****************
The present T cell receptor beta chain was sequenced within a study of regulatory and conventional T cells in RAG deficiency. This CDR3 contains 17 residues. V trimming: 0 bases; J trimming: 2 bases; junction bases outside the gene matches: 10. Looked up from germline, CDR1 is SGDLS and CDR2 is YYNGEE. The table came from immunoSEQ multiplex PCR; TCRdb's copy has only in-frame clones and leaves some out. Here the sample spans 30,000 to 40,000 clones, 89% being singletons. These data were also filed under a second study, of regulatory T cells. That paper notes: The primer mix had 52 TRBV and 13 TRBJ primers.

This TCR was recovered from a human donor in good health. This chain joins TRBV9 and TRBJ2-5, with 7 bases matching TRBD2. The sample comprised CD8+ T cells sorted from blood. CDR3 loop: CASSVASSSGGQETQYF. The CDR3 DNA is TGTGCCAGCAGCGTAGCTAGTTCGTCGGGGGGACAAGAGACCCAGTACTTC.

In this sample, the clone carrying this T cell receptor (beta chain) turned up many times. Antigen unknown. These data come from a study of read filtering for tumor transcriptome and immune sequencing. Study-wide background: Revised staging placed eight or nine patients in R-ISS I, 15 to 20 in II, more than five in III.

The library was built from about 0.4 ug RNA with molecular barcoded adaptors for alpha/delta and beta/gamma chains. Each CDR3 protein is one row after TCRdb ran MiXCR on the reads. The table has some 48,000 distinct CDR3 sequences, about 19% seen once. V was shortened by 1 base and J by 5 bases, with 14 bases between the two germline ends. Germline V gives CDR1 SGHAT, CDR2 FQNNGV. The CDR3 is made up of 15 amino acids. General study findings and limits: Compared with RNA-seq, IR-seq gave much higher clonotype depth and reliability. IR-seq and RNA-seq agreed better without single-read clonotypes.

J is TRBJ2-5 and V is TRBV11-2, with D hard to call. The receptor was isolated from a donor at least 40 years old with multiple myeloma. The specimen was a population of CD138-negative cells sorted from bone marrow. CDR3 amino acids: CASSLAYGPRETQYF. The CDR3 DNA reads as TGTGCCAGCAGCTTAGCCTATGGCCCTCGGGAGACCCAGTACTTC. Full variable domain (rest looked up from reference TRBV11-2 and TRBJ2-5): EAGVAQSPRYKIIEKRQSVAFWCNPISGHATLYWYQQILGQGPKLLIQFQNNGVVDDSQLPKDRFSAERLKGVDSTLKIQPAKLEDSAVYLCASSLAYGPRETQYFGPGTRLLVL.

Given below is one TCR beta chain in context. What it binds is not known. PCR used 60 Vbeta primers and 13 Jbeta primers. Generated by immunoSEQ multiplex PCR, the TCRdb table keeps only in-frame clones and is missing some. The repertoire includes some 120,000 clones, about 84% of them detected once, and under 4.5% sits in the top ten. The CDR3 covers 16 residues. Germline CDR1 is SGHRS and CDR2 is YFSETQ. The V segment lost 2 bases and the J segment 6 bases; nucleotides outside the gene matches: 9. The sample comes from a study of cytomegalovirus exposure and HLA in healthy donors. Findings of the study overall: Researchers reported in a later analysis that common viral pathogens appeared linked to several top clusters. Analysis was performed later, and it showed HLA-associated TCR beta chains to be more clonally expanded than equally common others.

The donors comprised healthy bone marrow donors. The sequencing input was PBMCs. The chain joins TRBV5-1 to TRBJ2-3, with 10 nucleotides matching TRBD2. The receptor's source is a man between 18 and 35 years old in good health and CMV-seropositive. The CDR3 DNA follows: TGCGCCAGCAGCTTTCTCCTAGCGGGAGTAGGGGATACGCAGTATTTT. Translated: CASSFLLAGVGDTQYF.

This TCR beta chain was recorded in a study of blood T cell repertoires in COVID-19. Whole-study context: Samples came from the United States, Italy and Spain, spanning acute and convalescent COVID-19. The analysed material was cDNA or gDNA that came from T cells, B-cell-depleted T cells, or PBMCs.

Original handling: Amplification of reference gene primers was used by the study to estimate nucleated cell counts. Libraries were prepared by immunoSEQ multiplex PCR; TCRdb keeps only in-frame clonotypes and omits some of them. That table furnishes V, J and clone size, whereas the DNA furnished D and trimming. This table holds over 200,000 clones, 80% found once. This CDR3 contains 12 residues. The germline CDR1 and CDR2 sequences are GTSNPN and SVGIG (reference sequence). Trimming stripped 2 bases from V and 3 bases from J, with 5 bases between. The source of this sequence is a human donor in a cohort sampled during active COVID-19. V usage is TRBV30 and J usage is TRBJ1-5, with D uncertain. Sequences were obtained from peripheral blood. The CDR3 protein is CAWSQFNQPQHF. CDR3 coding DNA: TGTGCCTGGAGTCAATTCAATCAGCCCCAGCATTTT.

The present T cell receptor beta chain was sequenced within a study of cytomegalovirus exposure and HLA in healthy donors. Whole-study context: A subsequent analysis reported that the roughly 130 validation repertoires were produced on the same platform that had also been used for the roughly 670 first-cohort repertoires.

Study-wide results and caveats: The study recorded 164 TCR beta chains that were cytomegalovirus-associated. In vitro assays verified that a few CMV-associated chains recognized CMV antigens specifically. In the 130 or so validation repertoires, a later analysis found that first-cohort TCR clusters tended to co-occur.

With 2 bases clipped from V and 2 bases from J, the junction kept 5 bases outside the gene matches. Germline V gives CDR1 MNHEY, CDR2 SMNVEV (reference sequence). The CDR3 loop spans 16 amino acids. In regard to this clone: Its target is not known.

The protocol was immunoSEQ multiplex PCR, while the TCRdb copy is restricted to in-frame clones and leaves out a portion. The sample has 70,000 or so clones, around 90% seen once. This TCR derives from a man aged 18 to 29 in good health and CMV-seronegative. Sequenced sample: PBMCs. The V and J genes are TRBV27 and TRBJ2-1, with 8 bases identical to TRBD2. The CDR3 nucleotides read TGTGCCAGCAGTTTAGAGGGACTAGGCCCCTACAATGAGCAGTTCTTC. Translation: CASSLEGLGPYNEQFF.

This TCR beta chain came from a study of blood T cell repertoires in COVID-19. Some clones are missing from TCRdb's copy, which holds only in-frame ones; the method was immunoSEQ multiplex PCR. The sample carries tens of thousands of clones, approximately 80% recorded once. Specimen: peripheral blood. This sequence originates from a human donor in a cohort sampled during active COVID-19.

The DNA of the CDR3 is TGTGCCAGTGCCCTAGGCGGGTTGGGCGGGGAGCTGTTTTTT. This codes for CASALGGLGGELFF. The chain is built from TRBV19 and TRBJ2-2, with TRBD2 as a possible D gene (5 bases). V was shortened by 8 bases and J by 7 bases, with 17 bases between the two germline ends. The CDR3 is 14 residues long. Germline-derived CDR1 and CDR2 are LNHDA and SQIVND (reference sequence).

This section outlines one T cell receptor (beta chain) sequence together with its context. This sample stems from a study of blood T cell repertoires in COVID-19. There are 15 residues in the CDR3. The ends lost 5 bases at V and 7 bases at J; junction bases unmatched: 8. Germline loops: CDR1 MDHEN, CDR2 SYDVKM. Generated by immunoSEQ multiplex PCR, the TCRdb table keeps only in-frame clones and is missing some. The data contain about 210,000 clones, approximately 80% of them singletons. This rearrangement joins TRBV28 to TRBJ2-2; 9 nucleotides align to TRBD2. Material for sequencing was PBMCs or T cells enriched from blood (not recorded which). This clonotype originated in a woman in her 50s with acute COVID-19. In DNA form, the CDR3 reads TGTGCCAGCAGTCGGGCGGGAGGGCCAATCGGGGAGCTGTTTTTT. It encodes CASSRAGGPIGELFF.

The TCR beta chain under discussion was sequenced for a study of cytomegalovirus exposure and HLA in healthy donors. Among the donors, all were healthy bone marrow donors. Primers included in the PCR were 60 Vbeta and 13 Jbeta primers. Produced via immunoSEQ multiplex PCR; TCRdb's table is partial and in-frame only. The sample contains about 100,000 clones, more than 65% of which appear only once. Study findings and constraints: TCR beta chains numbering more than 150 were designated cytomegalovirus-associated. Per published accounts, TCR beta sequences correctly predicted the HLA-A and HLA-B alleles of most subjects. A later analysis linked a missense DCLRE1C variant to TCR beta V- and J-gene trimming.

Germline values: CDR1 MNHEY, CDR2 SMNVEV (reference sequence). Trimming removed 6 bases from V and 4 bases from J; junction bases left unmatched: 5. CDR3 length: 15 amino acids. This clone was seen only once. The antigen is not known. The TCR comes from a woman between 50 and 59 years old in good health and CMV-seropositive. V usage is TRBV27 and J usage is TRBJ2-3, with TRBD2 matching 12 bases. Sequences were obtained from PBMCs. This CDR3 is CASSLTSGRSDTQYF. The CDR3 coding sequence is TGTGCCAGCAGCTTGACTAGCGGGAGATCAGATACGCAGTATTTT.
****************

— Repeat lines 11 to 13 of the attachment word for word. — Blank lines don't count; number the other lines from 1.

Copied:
Study-wide results and caveats: The study recorded 164 TCR beta chains that were cytomegalovirus-associated. In vitro assays verified that a few CMV-associated chains recognized CMV antigens specifically. In the 130 or so validation repertoires, a later analysis found that first-cohort TCR clusters tended to co-occur.

With 2 bases clipped from V and 2 bases from J, the junction kept 5 bases outside the gene matches. Germline V gives CDR1 MNHEY, CDR2 SMNVEV (reference sequence). The CDR3 loop spans 16 amino acids. In regard to this clone: Its target is not known.

The protocol was immunoSEQ multiplex PCR, while the TCRdb copy is restricted to in-frame clones and leaves out a portion. The sample has 70,000 or so clones, around 90% seen once. This TCR derives from a man aged 18 to 29 in good health and CMV-seronegative. Sequenced sample: PBMCs. The V and J genes are TRBV27 and TRBJ2-1, with 8 bases identical to TRBD2. The CDR3 nucleotides read TGTGCCAGCAGTTTAGAGGGACTAGGCCCCTACAATGAGCAGTTCTTC. Translation: CASSLEGLGPYNEQFF.